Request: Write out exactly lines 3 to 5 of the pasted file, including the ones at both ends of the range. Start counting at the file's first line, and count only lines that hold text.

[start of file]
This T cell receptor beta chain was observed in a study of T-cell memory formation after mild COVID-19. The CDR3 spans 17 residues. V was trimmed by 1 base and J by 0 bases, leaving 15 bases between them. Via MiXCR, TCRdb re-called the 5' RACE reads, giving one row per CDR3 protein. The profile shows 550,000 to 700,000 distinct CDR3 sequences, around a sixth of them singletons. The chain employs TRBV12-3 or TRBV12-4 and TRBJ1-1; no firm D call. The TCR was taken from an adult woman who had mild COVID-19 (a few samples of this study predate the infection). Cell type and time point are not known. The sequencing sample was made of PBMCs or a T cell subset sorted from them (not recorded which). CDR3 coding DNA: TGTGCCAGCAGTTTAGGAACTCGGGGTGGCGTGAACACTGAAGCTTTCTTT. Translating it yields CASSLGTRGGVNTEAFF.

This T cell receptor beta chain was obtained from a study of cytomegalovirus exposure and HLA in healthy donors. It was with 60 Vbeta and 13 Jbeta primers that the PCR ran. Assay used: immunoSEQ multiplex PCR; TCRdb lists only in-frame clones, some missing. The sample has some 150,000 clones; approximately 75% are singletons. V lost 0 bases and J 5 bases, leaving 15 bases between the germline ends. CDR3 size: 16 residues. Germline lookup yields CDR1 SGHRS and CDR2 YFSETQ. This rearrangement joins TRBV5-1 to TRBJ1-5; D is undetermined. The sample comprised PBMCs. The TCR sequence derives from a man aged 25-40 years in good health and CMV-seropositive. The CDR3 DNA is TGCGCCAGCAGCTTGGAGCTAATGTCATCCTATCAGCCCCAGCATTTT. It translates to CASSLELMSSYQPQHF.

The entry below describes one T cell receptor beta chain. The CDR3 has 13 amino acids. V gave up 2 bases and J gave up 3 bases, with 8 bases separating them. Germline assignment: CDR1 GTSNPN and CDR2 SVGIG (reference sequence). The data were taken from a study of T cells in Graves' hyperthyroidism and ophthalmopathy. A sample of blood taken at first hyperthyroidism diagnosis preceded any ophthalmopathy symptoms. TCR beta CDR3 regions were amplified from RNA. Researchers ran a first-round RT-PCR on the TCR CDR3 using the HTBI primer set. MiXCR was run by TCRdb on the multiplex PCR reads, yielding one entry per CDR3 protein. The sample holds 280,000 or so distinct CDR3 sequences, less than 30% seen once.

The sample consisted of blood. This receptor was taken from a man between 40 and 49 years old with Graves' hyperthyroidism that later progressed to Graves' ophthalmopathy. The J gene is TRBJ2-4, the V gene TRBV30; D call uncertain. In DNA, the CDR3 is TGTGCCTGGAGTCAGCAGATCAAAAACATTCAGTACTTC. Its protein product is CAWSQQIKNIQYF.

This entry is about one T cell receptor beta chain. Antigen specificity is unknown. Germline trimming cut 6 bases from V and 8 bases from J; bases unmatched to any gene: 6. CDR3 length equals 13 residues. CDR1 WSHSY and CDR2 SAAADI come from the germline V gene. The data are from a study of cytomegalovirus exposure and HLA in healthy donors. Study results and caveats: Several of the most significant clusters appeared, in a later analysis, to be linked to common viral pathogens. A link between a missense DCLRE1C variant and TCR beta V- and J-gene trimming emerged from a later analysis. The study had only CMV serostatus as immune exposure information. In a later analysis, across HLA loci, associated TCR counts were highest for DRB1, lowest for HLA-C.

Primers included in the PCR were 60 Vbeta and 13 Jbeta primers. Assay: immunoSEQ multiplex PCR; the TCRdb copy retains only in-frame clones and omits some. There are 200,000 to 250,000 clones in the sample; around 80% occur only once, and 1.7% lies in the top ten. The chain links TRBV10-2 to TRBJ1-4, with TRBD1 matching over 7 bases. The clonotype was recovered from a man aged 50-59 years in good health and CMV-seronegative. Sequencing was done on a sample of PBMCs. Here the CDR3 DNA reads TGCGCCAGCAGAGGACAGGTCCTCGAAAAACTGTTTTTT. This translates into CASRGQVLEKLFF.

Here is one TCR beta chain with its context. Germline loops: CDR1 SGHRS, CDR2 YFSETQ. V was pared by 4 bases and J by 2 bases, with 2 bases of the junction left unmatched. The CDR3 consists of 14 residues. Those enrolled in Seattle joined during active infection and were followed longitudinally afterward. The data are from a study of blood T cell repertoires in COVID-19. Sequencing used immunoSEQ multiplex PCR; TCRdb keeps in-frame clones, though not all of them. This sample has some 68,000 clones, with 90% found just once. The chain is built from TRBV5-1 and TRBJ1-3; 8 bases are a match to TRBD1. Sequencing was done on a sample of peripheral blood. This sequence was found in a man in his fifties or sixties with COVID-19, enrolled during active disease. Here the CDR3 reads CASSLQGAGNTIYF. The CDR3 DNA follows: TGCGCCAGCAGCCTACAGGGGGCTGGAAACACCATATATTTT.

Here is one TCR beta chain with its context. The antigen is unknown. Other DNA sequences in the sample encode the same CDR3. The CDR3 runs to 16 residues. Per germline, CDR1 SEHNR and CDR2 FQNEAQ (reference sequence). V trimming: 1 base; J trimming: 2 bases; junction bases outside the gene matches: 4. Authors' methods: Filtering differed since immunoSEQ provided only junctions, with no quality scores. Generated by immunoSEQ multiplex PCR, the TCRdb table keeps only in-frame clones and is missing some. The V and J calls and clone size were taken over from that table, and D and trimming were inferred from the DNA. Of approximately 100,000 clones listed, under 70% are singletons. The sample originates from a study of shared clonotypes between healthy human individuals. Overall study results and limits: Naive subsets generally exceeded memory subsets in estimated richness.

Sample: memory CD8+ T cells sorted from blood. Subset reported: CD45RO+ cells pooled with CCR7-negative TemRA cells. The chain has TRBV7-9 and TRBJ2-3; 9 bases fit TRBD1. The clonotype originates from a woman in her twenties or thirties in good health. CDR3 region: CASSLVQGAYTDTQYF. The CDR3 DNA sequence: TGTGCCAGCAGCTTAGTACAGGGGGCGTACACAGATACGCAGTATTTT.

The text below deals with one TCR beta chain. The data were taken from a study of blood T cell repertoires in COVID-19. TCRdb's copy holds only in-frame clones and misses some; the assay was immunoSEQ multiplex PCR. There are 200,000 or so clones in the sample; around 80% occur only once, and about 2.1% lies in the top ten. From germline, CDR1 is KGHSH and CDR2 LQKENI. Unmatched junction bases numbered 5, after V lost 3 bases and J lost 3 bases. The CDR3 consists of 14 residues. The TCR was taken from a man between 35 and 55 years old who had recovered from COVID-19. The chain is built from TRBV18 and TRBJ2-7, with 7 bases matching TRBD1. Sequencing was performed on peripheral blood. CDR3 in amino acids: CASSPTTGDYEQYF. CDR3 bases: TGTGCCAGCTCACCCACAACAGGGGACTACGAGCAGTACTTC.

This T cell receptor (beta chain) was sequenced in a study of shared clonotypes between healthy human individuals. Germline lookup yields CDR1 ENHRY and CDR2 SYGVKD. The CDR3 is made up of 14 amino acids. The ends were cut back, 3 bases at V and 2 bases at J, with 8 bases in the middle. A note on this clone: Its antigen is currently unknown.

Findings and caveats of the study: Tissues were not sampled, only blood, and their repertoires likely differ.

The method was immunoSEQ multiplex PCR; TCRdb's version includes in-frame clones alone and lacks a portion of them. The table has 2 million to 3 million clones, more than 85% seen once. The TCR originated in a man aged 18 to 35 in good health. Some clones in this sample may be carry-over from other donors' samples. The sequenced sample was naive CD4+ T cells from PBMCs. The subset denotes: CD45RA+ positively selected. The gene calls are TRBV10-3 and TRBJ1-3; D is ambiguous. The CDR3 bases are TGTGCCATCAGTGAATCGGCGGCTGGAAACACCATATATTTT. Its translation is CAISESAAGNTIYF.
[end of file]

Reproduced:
The entry below describes one T cell receptor beta chain. The CDR3 has 13 amino acids. V gave up 2 bases and J gave up 3 bases, with 8 bases separating them. Germline assignment: CDR1 GTSNPN and CDR2 SVGIG (reference sequence). The data were taken from a study of T cells in Graves' hyperthyroidism and ophthalmopathy. A sample of blood taken at first hyperthyroidism diagnosis preceded any ophthalmopathy symptoms. TCR beta CDR3 regions were amplified from RNA. Researchers ran a first-round RT-PCR on the TCR CDR3 using the HTBI primer set. MiXCR was run by TCRdb on the multiplex PCR reads, yielding one entry per CDR3 protein. The sample holds 280,000 or so distinct CDR3 sequences, less than 30% seen once.

The sample consisted of blood. This receptor was taken from a man between 40 and 49 years old with Graves' hyperthyroidism that later progressed to Graves' ophthalmopathy. The J gene is TRBJ2-4, the V gene TRBV30; D call uncertain. In DNA, the CDR3 is TGTGCCTGGAGTCAGCAGATCAAAAACATTCAGTACTTC. Its protein product is CAWSQQIKNIQYF.

This entry is about one T cell receptor beta chain. Antigen specificity is unknown. Germline trimming cut 6 bases from V and 8 bases from J; bases unmatched to any gene: 6. CDR3 length equals 13 residues. CDR1 WSHSY and CDR2 SAAADI come from the germline V gene. The data are from a study of cytomegalovirus exposure and HLA in healthy donors. Study results and caveats: Several of the most significant clusters appeared, in a later analysis, to be linked to common viral pathogens. A link between a missense DCLRE1C variant and TCR beta V- and J-gene trimming emerged from a later analysis. The study had only CMV serostatus as immune exposure information. In a later analysis, across HLA loci, associated TCR counts were highest for DRB1, lowest for HLA-C.